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What does it cost to take appraisal comp photos?

In general, how much do you think the requirements of taking comp photos increases the cost of completing an appraisal? poll
My comments: Comp photos are very controversial, especially with the availability of google (including historic photos), mls, Zillow, etc. Interesting results. Don’t know if this includes blurring out personal items, people, dogs, etc. Maybe includes driving time (non-rural of course) and downloading and filing photos. At least we don’t have to spend lots of money on photo processing plus time going to and from the store any more!!

I am not sure why, but lots of appraisers don’t like to take comp photos. USPAP certainly does not require it. I always do, even if I have taken a photo before, because I can’t remember what was near the comp, condition, etc. I always remember it when I used hear about it when speaking at Canadian appraisal conferences. At that time, appraisers were not required to put comp photos in their lender appraisals. They told me “I know that area very well.” Or, “I drove by it XX years ago.”

Previous Appraisalport polls on comp photos
6/2/15 – analysis of 3 comp photo polls – Comp Photos and MLS, Fannie, USPAP, etc.
Plus read the comments.
  1. Agreed, waste of time and YES, the the agents should be required to put a FRONT VIEW FROM STREET photo of the subject in their listings, many do not, and also make sure it is the correct one if they hire someone to do it for them!

  2. Collossal waste of time. I don’t do them. I don’t have problems with USPAP compliance as I do not do mortgage work anymore, unless they pay well & compensate me for all the BS. I did 2 last year & none this year. My clients don’t require it & I disclose that I do a virtual inspection via the internet. I’d agree $200-$250 is right for rural & $100-$125 is right for city.

    By the way, how are all you appraisers pulling comps before you see the property profitably? I tried that years ago but County GLA is oftentimes off significantly, plus about 40% of the time the house’s condition & quality is quite different from what I imagined. Meaning that the comparables chosen would not be the comparables I would choose after the inspection. I wonder how many of you are using comparables that are “good enough” but not really the best since you already have the photos. I’m not trying to sound preachy but that’s not good. I didn’t when I had to include photos at the clients behest & soon found that most were not willing to pay the extra to compensate me for my time. I assume they found a sucker to do it for free or found someone willing to cut corners.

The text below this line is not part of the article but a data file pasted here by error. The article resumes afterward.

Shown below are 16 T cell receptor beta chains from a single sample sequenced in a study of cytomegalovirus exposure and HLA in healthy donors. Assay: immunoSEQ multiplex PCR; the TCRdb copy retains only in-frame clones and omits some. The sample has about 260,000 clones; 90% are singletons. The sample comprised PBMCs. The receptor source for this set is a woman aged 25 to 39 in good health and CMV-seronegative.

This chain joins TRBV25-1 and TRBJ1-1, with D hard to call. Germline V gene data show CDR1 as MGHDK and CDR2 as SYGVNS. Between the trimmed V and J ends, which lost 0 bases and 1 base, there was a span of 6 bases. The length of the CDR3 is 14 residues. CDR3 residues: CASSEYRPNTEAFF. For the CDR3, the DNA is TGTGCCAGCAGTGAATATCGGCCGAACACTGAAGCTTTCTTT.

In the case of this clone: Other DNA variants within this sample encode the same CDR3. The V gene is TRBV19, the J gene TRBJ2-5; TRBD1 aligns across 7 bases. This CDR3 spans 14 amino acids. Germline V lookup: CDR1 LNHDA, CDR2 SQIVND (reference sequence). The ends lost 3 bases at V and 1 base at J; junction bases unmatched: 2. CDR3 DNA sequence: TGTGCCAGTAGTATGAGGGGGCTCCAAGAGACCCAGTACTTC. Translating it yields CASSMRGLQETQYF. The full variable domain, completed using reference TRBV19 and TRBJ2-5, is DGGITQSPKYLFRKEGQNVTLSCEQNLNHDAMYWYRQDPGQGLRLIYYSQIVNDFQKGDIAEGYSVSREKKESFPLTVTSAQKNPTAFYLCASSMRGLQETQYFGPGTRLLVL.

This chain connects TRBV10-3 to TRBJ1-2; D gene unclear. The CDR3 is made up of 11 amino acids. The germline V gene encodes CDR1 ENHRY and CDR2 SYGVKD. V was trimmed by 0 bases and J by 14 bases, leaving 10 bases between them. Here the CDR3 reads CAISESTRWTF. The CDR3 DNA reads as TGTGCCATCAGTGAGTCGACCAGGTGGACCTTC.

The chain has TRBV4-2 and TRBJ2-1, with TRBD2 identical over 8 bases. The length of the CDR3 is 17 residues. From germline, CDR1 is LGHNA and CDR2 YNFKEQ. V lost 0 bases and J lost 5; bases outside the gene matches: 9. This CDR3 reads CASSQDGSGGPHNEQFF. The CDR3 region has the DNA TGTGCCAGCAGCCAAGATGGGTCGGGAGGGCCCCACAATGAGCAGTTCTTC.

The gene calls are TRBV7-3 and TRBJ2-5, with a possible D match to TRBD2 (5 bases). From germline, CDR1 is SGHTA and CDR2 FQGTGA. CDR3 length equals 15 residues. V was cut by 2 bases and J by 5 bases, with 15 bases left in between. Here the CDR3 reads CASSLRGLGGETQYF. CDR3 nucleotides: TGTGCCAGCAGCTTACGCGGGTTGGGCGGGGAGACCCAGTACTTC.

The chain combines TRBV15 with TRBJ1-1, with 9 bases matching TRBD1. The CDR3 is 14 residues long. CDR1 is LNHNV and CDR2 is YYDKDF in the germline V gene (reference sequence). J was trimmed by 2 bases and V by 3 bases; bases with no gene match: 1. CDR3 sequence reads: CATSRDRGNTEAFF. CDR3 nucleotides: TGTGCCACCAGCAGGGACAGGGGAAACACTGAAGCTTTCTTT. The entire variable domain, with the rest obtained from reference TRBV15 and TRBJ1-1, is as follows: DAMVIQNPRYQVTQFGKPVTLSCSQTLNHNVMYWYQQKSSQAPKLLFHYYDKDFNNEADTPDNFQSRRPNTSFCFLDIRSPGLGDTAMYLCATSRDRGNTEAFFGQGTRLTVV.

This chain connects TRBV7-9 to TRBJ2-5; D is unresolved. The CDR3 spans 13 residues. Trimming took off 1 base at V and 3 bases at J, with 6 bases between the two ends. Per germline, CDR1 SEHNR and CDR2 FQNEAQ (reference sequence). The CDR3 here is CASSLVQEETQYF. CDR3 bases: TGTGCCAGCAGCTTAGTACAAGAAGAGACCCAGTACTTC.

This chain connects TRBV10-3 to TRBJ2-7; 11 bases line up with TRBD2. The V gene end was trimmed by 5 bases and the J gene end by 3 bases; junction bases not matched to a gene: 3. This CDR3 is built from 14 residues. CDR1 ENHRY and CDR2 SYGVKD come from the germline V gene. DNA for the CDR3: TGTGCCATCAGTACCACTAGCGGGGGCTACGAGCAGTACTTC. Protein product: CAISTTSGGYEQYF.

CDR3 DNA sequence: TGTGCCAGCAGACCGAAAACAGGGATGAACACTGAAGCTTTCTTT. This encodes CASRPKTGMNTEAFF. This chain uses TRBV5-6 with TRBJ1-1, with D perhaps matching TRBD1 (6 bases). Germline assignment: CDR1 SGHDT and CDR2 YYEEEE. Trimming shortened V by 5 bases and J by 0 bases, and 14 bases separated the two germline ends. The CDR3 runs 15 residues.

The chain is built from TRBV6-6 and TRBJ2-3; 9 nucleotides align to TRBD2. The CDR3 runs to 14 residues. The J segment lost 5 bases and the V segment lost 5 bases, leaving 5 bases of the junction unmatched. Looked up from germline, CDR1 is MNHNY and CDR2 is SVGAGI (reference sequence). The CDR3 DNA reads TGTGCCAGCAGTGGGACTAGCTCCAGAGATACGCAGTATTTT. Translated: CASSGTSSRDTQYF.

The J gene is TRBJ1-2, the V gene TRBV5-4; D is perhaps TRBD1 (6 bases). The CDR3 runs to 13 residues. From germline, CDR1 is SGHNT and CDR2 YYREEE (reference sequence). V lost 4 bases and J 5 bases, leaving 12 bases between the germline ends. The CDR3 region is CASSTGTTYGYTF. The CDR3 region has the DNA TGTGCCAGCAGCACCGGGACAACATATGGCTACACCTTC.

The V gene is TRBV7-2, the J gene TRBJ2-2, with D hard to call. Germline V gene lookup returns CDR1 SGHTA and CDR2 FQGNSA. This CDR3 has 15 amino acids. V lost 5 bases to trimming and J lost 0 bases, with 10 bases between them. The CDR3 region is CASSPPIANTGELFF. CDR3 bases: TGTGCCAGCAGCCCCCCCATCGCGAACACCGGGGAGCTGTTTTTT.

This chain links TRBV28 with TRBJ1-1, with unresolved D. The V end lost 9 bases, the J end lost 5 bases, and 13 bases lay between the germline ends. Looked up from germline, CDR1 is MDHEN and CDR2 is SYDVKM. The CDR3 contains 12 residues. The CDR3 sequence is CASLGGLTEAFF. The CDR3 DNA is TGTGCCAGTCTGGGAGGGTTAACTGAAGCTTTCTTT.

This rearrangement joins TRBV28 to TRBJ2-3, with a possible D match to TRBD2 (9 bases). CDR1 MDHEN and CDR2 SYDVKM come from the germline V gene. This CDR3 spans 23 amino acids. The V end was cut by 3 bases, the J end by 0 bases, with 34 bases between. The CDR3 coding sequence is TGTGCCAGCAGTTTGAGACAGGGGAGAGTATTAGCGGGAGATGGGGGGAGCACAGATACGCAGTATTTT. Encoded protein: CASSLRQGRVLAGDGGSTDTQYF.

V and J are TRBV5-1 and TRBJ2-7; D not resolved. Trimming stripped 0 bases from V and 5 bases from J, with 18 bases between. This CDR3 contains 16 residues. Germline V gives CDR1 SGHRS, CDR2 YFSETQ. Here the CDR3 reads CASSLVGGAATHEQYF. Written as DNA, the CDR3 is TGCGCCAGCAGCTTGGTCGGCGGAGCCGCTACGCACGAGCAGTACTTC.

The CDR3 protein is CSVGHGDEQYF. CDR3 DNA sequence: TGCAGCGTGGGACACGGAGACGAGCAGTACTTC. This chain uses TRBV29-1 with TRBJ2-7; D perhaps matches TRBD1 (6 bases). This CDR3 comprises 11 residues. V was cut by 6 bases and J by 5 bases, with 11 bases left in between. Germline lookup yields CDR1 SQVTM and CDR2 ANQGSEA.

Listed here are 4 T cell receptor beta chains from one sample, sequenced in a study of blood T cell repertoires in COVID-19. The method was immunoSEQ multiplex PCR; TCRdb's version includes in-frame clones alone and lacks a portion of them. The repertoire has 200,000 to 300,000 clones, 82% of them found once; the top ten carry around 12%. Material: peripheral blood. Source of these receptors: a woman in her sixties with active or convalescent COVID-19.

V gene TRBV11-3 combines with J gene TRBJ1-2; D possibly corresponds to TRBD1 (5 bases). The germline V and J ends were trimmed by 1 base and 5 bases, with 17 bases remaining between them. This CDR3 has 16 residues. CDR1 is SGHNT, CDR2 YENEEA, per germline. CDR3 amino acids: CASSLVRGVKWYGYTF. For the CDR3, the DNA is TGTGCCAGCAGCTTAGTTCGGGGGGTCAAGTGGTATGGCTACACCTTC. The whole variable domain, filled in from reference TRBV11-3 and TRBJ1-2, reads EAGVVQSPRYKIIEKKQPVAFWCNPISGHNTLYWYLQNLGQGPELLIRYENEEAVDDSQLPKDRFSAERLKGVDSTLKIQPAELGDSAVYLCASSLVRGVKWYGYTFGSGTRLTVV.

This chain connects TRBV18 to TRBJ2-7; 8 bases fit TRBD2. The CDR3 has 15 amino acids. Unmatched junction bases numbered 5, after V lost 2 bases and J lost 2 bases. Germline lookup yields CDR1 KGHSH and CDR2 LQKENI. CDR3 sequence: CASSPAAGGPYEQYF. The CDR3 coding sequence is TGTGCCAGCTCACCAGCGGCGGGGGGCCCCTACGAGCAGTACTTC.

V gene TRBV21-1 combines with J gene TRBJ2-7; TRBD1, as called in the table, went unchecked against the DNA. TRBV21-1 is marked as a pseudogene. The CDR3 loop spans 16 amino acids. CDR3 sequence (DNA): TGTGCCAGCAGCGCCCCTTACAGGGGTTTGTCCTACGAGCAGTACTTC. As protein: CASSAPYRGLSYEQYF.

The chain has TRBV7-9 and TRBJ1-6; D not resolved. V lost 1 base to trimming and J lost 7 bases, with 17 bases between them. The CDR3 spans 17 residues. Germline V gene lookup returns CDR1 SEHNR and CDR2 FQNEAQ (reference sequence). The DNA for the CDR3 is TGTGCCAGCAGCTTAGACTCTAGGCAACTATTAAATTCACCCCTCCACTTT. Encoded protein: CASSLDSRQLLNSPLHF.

My friends, the tail is wagging the dog. If your clients insist on being stupid & making you do needless work make them pay appropriately for it. I apply the same standard to worthless extra comps. & I typically use 5 sales in case you were wondering. If I feel I need to include 8 sales I will, free of charge, but if I use 3 very good ones & they want another I will be happy to do so at an additional charge. They don’t work for free & neither should you. If you don’t value your time how do you expect anyone else to value it either.

    I typically don’t waste time commiserating about these issues on a message board. The proper venue for that is over lunch or with peers with a margarita, beer or cold drink in hand. I’m going back to work, but this issue about current photos has always annoyed me from the sheer stupidity of the requirement. Please don’t work for free, it de-values us all when you do.

  3. Taking comp photos is a colossal waste of time. I can learn much more about a comp from aerials, Google earth, etc. But I’m charging for it so I do it and try to enjoy the scenery. I charge $25 to $200 more if I’m required to take comp photos. The $200 is for rural where I’m going to have to take at least 6 comp photos, drive from 100 to 150 extra miles down narrow roads with an average speed of about 35 mph adding about 3 hours to the appraisal and most of the photos are going be of gates, woods and driveways. I’ve been chased, threatened, pulled over by police and once stopped by a truck full of what were likely meth makers after I snapped a photo in a trailer park (beware of trailer parks with just one way in and out). I carry a gun most of the time but haven’t had to use it yet but I feel more at ease knowing its there. Much of what I do is rural. I drive 300 to 500 miles a week and most of that is taking comp photos. Thank God for GPS and Smith & Wesson!

  4. Not counting the Dope dealer locations: Most times we are required to inspect the comparable from the street. In the Cities, if you are already there, there is no reason not to take the photos. As far as condition, they are only a few months old. Anything new should be commented on, to not mislead. On some occasions the buyers are outside, and you can get very good information on the property as it was when they bought it. I believe that at least in the Cities, a lot of the younger appraisers are not actually driving by the comps, and always whine about photos. If a bush or tree has been removed, it is further evidence you were there.